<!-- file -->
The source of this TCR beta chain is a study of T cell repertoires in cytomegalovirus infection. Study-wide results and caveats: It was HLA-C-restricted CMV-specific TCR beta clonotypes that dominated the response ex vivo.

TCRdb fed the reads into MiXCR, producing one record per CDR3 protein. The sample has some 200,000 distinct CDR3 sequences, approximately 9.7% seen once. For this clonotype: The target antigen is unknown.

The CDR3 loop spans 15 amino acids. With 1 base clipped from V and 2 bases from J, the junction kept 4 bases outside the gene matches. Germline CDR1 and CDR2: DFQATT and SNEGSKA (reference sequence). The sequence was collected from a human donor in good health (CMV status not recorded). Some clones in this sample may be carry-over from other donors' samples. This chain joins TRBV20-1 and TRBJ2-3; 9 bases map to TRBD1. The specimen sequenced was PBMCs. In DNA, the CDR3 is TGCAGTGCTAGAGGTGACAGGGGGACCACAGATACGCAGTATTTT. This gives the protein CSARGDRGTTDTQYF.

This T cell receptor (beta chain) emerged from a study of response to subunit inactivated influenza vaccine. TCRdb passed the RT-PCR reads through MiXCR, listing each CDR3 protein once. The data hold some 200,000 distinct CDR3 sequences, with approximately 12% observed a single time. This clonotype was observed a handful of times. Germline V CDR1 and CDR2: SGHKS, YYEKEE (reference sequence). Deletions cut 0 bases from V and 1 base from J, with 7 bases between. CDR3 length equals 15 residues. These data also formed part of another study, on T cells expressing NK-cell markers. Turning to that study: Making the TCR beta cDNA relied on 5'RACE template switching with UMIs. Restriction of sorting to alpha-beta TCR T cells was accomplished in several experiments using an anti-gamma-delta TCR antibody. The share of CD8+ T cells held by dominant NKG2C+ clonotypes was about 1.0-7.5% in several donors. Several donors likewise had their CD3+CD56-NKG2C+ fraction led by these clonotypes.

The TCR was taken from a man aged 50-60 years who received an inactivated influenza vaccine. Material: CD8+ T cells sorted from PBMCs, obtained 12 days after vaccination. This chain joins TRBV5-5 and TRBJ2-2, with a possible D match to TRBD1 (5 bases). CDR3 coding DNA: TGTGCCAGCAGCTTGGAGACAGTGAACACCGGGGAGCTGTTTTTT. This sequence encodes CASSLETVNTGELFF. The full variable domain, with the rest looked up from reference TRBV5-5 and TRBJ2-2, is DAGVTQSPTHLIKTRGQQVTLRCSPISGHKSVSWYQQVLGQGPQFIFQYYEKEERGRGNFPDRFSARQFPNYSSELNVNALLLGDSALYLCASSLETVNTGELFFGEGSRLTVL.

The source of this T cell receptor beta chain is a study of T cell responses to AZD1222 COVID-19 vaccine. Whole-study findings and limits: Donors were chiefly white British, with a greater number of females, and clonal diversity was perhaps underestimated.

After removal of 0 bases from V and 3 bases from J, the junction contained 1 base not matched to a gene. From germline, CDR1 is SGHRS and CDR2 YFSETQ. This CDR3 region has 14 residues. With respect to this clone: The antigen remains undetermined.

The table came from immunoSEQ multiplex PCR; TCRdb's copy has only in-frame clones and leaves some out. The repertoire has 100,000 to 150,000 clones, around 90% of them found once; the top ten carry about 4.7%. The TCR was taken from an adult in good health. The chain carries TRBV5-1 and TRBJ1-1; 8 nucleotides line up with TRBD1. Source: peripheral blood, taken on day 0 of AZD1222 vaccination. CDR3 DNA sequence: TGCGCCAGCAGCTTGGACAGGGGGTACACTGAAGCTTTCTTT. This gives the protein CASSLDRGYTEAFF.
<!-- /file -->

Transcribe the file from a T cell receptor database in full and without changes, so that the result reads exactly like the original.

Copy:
The source of this TCR beta chain is a study of T cell repertoires in cytomegalovirus infection. Study-wide results and caveats: It was HLA-C-restricted CMV-specific TCR beta clonotypes that dominated the response ex vivo.

TCRdb fed the reads into MiXCR, producing one record per CDR3 protein. The sample has some 200,000 distinct CDR3 sequences, approximately 9.7% seen once. For this clonotype: The target antigen is unknown.

The CDR3 loop spans 15 amino acids. With 1 base clipped from V and 2 bases from J, the junction kept 4 bases outside the gene matches. Germline CDR1 and CDR2: DFQATT and SNEGSKA (reference sequence). The sequence was collected from a human donor in good health (CMV status not recorded). Some clones in this sample may be carry-over from other donors' samples. This chain joins TRBV20-1 and TRBJ2-3; 9 bases map to TRBD1. The specimen sequenced was PBMCs. In DNA, the CDR3 is TGCAGTGCTAGAGGTGACAGGGGGACCACAGATACGCAGTATTTT. This gives the protein CSARGDRGTTDTQYF.

This T cell receptor (beta chain) emerged from a study of response to subunit inactivated influenza vaccine. TCRdb passed the RT-PCR reads through MiXCR, listing each CDR3 protein once. The data hold some 200,000 distinct CDR3 sequences, with approximately 12% observed a single time. This clonotype was observed a handful of times. Germline V CDR1 and CDR2: SGHKS, YYEKEE (reference sequence). Deletions cut 0 bases from V and 1 base from J, with 7 bases between. CDR3 length equals 15 residues. These data also formed part of another study, on T cells expressing NK-cell markers. Turning to that study: Making the TCR beta cDNA relied on 5'RACE template switching with UMIs. Restriction of sorting to alpha-beta TCR T cells was accomplished in several experiments using an anti-gamma-delta TCR antibody. The share of CD8+ T cells held by dominant NKG2C+ clonotypes was about 1.0-7.5% in several donors. Several donors likewise had their CD3+CD56-NKG2C+ fraction led by these clonotypes.

The TCR was taken from a man aged 50-60 years who received an inactivated influenza vaccine. Material: CD8+ T cells sorted from PBMCs, obtained 12 days after vaccination. This chain joins TRBV5-5 and TRBJ2-2, with a possible D match to TRBD1 (5 bases). CDR3 coding DNA: TGTGCCAGCAGCTTGGAGACAGTGAACACCGGGGAGCTGTTTTTT. This sequence encodes CASSLETVNTGELFF. The full variable domain, with the rest looked up from reference TRBV5-5 and TRBJ2-2, is DAGVTQSPTHLIKTRGQQVTLRCSPISGHKSVSWYQQVLGQGPQFIFQYYEKEERGRGNFPDRFSARQFPNYSSELNVNALLLGDSALYLCASSLETVNTGELFFGEGSRLTVL.

The source of this T cell receptor beta chain is a study of T cell responses to AZD1222 COVID-19 vaccine. Whole-study findings and limits: Donors were chiefly white British, with a greater number of females, and clonal diversity was perhaps underestimated.

After removal of 0 bases from V and 3 bases from J, the junction contained 1 base not matched to a gene. From germline, CDR1 is SGHRS and CDR2 YFSETQ. This CDR3 region has 14 residues. With respect to this clone: The antigen remains undetermined.

The table came from immunoSEQ multiplex PCR; TCRdb's copy has only in-frame clones and leaves some out. The repertoire has 100,000 to 150,000 clones, around 90% of them found once; the top ten carry about 4.7%. The TCR was taken from an adult in good health. The chain carries TRBV5-1 and TRBJ1-1; 8 nucleotides line up with TRBD1. Source: peripheral blood, taken on day 0 of AZD1222 vaccination. CDR3 DNA sequence: TGCGCCAGCAGCTTGGACAGGGGGTACACTGAAGCTTTCTTT. This gives the protein CASSLDRGYTEAFF.